The Black Panthers: Vanguard of the Revolution (2015) 1080p YIFY Movie

The Black Panthers: Vanguard of the Revolution (2015) 1080p

This documentary tells the rise and fall of the Black Panther Party, one of the 20th century's most alluring and controversial organizations that captivated the world's attention for nearly 50 years.

IMDB: 7.30 Likes

  • Genre: Documentary |
  • Quality: 1080p
  • Size: 2.18G
  • Resolution: / fps
  • Language:
  • Run Time: 113
  • IMDB Rating: 7.3/10 
  • MPR: Normal
  • Peers/Seeds: 1 / 2

The Synopsis for The Black Panthers: Vanguard of the Revolution (2015) 1080p

This documentary tells the rise and fall of the Black Panther Party, one of the 20th century's most alluring and controversial organizations that captivated the world's attention for nearly 50 years.


The Director and Players for The Black Panthers: Vanguard of the Revolution (2015) 1080p

[Director]Stanley Nelson
[Role:]Eric Lockley
[Role:]Rhon G. Flatts
[Role:]Erica Ball
[Role:]Angela Arnold


The Reviews for The Black Panthers: Vanguard of the Revolution (2015) 1080p


From the insideReviewed byDavid FergusonVote: 7/10

Greetings again from the darkness. Black lives matter. We hear the phrase frequently these days, and director Stanley Nelson (Freedom Summer) takes us back 49 years to the beginning of the Black Panther Party, and then walks us through the rise and fall. Rather than the usual textbook approach that focuses on the famous photos of angry black men wearing leather jackets and berets while toting firearms, this is a much more comprehensive look at the complexities of the organization and its members.

The familiar names of the Black Panther leaders include Huey Newton, Bobby Seale, Eldridge Cleaver, Kathleen Cleaver, Elaine Brown and Fred Hampton. Despite the fact that first hand interviews weren't possible with the big three – Newton and Cleaver are no longer living, and Seale declined the opportunity, there are some fabulous video clips and photographs, many of which have been rarely seen.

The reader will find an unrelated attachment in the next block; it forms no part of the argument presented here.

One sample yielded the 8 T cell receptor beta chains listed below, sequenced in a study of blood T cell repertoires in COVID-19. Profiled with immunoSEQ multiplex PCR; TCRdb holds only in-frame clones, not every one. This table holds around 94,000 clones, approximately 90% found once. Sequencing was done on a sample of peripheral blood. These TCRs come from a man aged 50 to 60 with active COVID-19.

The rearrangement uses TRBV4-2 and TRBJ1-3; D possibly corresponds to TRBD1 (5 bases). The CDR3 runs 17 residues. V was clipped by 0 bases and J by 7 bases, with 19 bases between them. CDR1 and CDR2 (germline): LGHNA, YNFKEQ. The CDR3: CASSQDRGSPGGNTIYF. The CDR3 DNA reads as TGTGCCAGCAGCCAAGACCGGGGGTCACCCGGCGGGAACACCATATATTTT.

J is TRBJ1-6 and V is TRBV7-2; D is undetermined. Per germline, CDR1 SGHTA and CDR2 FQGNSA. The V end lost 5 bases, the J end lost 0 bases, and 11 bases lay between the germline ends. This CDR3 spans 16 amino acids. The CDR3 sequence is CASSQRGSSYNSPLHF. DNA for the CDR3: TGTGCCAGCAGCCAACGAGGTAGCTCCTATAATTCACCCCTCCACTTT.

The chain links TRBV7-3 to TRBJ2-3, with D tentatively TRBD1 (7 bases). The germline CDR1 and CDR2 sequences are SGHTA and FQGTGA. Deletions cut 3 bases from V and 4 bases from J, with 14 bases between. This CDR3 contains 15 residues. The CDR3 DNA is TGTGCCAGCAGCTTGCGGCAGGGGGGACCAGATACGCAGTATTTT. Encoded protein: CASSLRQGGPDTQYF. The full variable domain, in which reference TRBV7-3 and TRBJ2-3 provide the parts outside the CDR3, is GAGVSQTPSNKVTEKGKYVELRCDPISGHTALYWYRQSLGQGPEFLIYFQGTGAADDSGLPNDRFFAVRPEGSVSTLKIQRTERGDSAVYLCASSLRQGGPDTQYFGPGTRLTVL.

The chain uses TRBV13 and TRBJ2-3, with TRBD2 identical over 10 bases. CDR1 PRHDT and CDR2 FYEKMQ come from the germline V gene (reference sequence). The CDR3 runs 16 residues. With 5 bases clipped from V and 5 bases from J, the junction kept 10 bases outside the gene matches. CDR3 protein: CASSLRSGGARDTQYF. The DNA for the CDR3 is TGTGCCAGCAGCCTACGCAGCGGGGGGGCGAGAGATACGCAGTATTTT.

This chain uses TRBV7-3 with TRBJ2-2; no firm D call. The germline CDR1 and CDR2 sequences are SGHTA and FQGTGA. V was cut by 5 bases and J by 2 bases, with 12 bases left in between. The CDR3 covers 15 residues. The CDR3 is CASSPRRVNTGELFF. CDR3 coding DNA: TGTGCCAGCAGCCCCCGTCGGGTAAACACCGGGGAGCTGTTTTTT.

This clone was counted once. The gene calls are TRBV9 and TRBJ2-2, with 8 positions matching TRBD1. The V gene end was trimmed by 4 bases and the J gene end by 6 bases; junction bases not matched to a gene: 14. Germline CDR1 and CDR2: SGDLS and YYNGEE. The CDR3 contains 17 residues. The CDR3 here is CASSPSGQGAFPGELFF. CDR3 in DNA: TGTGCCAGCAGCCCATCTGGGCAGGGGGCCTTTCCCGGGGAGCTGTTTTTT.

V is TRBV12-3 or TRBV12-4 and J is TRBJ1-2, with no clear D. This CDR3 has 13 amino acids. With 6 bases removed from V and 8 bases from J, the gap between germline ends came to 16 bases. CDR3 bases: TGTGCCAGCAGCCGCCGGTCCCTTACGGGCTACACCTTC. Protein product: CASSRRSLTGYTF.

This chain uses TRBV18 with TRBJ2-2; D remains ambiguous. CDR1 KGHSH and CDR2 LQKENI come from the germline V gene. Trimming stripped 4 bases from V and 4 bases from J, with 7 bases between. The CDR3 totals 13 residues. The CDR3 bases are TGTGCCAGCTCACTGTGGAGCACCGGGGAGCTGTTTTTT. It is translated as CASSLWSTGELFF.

It's the interviews with former Black Panther members that provide the most insight. Their stance is that the original plan was a non-violent approach to bring attention to police brutality and the lack of equality in Black America. Many social programs were started to assist kids and the poor, but things turned more aggressive when the passive approach didn't yield the desired results. Newton studied the laws and realized open carry was permitted on public property, and that's where most of the famous photos originated.

The segment on J Edgar Hoover's counterintelligence plan for the FBI to do what was necessary to prevent the expansion of the Black Panthers is one of the film's best. Hoover even described them as "the greatest threat to the internal security of the country" (yes, this was during the Vietnam War). He was especially concerned about the rise of a "messiah", and that led to what most consider the assassination of Illinois chapter leader Fred Hampton while he slept.

Oakland is widely accepted as the central hub of the Black Panthers, and it was surprising to learn that "most" members were teenagers and a majority were female. The interviews with the former members are fascinating and void of any pomp or bluster ? just matter-of-fact recollections. What really stands out is just how media savvy the leaders were. They understood how to get headlines and bring attention to the issues.